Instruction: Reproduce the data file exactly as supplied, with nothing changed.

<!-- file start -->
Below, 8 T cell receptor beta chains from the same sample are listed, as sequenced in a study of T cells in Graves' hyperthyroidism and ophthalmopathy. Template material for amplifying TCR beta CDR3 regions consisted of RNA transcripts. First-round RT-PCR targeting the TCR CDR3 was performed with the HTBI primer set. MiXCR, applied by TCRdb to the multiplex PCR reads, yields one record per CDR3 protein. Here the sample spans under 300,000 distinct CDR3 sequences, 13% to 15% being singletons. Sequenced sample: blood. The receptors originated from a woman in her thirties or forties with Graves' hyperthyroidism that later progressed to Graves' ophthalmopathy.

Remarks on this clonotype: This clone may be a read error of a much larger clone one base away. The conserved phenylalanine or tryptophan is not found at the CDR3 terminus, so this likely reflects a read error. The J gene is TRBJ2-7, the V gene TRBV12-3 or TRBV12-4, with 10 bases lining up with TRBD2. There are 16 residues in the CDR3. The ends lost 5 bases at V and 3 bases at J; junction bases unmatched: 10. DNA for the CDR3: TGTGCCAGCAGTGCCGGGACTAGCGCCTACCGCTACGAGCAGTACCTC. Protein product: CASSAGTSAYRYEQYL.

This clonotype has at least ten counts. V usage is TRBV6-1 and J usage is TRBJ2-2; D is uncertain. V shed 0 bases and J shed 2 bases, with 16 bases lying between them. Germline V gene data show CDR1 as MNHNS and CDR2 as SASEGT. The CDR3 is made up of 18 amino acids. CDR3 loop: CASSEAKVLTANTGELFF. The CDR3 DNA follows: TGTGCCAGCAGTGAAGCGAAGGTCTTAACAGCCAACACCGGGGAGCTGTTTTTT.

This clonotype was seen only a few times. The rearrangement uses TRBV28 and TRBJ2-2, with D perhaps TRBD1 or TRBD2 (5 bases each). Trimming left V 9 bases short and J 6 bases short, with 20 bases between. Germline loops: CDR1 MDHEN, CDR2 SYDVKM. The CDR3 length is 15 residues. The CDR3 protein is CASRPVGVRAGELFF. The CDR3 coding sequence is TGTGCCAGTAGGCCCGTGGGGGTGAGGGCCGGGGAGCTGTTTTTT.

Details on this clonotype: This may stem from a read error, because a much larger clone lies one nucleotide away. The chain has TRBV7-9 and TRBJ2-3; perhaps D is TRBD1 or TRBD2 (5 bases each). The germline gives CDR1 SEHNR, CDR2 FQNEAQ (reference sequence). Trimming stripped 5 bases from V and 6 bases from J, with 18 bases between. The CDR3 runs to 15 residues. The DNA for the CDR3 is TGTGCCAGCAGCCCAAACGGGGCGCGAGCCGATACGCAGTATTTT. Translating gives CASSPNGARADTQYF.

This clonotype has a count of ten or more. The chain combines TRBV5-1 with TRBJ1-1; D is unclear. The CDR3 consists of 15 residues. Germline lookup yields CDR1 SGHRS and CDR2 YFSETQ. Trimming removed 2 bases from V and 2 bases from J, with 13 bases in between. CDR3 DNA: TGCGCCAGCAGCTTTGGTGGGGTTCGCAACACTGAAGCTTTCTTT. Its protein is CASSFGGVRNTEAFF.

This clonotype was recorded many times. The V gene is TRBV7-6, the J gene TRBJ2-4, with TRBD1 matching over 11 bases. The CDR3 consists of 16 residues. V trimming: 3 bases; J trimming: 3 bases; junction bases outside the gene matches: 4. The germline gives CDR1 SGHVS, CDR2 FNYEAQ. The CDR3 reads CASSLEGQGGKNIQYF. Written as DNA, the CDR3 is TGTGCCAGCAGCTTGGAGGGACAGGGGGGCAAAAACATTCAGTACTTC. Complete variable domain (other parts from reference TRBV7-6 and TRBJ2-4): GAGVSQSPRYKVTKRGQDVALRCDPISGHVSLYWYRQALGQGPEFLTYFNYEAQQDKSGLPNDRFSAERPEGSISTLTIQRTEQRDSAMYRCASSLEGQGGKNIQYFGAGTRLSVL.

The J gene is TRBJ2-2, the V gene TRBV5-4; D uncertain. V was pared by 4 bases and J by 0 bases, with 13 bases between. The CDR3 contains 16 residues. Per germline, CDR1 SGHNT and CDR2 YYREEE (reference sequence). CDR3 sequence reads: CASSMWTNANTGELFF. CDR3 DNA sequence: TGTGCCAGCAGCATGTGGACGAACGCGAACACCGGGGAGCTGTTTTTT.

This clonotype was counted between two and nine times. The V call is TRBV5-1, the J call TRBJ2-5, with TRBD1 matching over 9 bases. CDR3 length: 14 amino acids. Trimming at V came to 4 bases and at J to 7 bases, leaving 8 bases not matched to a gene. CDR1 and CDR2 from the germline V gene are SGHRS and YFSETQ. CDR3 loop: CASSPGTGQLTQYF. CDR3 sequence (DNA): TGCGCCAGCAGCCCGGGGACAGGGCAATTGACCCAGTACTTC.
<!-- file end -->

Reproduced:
Below, 8 T cell receptor beta chains from the same sample are listed, as sequenced in a study of T cells in Graves' hyperthyroidism and ophthalmopathy. Template material for amplifying TCR beta CDR3 regions consisted of RNA transcripts. First-round RT-PCR targeting the TCR CDR3 was performed with the HTBI primer set. MiXCR, applied by TCRdb to the multiplex PCR reads, yields one record per CDR3 protein. Here the sample spans under 300,000 distinct CDR3 sequences, 13% to 15% being singletons. Sequenced sample: blood. The receptors originated from a woman in her thirties or forties with Graves' hyperthyroidism that later progressed to Graves' ophthalmopathy.

Remarks on this clonotype: This clone may be a read error of a much larger clone one base away. The conserved phenylalanine or tryptophan is not found at the CDR3 terminus, so this likely reflects a read error. The J gene is TRBJ2-7, the V gene TRBV12-3 or TRBV12-4, with 10 bases lining up with TRBD2. There are 16 residues in the CDR3. The ends lost 5 bases at V and 3 bases at J; junction bases unmatched: 10. DNA for the CDR3: TGTGCCAGCAGTGCCGGGACTAGCGCCTACCGCTACGAGCAGTACCTC. Protein product: CASSAGTSAYRYEQYL.

This clonotype has at least ten counts. V usage is TRBV6-1 and J usage is TRBJ2-2; D is uncertain. V shed 0 bases and J shed 2 bases, with 16 bases lying between them. Germline V gene data show CDR1 as MNHNS and CDR2 as SASEGT. The CDR3 is made up of 18 amino acids. CDR3 loop: CASSEAKVLTANTGELFF. The CDR3 DNA follows: TGTGCCAGCAGTGAAGCGAAGGTCTTAACAGCCAACACCGGGGAGCTGTTTTTT.

This clonotype was seen only a few times. The rearrangement uses TRBV28 and TRBJ2-2, with D perhaps TRBD1 or TRBD2 (5 bases each). Trimming left V 9 bases short and J 6 bases short, with 20 bases between. Germline loops: CDR1 MDHEN, CDR2 SYDVKM. The CDR3 length is 15 residues. The CDR3 protein is CASRPVGVRAGELFF. The CDR3 coding sequence is TGTGCCAGTAGGCCCGTGGGGGTGAGGGCCGGGGAGCTGTTTTTT.

Details on this clonotype: This may stem from a read error, because a much larger clone lies one nucleotide away. The chain has TRBV7-9 and TRBJ2-3; perhaps D is TRBD1 or TRBD2 (5 bases each). The germline gives CDR1 SEHNR, CDR2 FQNEAQ (reference sequence). Trimming stripped 5 bases from V and 6 bases from J, with 18 bases between. The CDR3 runs to 15 residues. The DNA for the CDR3 is TGTGCCAGCAGCCCAAACGGGGCGCGAGCCGATACGCAGTATTTT. Translating gives CASSPNGARADTQYF.

This clonotype has a count of ten or more. The chain combines TRBV5-1 with TRBJ1-1; D is unclear. The CDR3 consists of 15 residues. Germline lookup yields CDR1 SGHRS and CDR2 YFSETQ. Trimming removed 2 bases from V and 2 bases from J, with 13 bases in between. CDR3 DNA: TGCGCCAGCAGCTTTGGTGGGGTTCGCAACACTGAAGCTTTCTTT. Its protein is CASSFGGVRNTEAFF.

This clonotype was recorded many times. The V gene is TRBV7-6, the J gene TRBJ2-4, with TRBD1 matching over 11 bases. The CDR3 consists of 16 residues. V trimming: 3 bases; J trimming: 3 bases; junction bases outside the gene matches: 4. The germline gives CDR1 SGHVS, CDR2 FNYEAQ. The CDR3 reads CASSLEGQGGKNIQYF. Written as DNA, the CDR3 is TGTGCCAGCAGCTTGGAGGGACAGGGGGGCAAAAACATTCAGTACTTC. Complete variable domain (other parts from reference TRBV7-6 and TRBJ2-4): GAGVSQSPRYKVTKRGQDVALRCDPISGHVSLYWYRQALGQGPEFLTYFNYEAQQDKSGLPNDRFSAERPEGSISTLTIQRTEQRDSAMYRCASSLEGQGGKNIQYFGAGTRLSVL.

The J gene is TRBJ2-2, the V gene TRBV5-4; D uncertain. V was pared by 4 bases and J by 0 bases, with 13 bases between. The CDR3 contains 16 residues. Per germline, CDR1 SGHNT and CDR2 YYREEE (reference sequence). CDR3 sequence reads: CASSMWTNANTGELFF. CDR3 DNA sequence: TGTGCCAGCAGCATGTGGACGAACGCGAACACCGGGGAGCTGTTTTTT.

This clonotype was counted between two and nine times. The V call is TRBV5-1, the J call TRBJ2-5, with TRBD1 matching over 9 bases. CDR3 length: 14 amino acids. Trimming at V came to 4 bases and at J to 7 bases, leaving 8 bases not matched to a gene. CDR1 and CDR2 from the germline V gene are SGHRS and YFSETQ. CDR3 loop: CASSPGTGQLTQYF. CDR3 sequence (DNA): TGCGCCAGCAGCCCGGGGACAGGGCAATTGACCCAGTACTTC.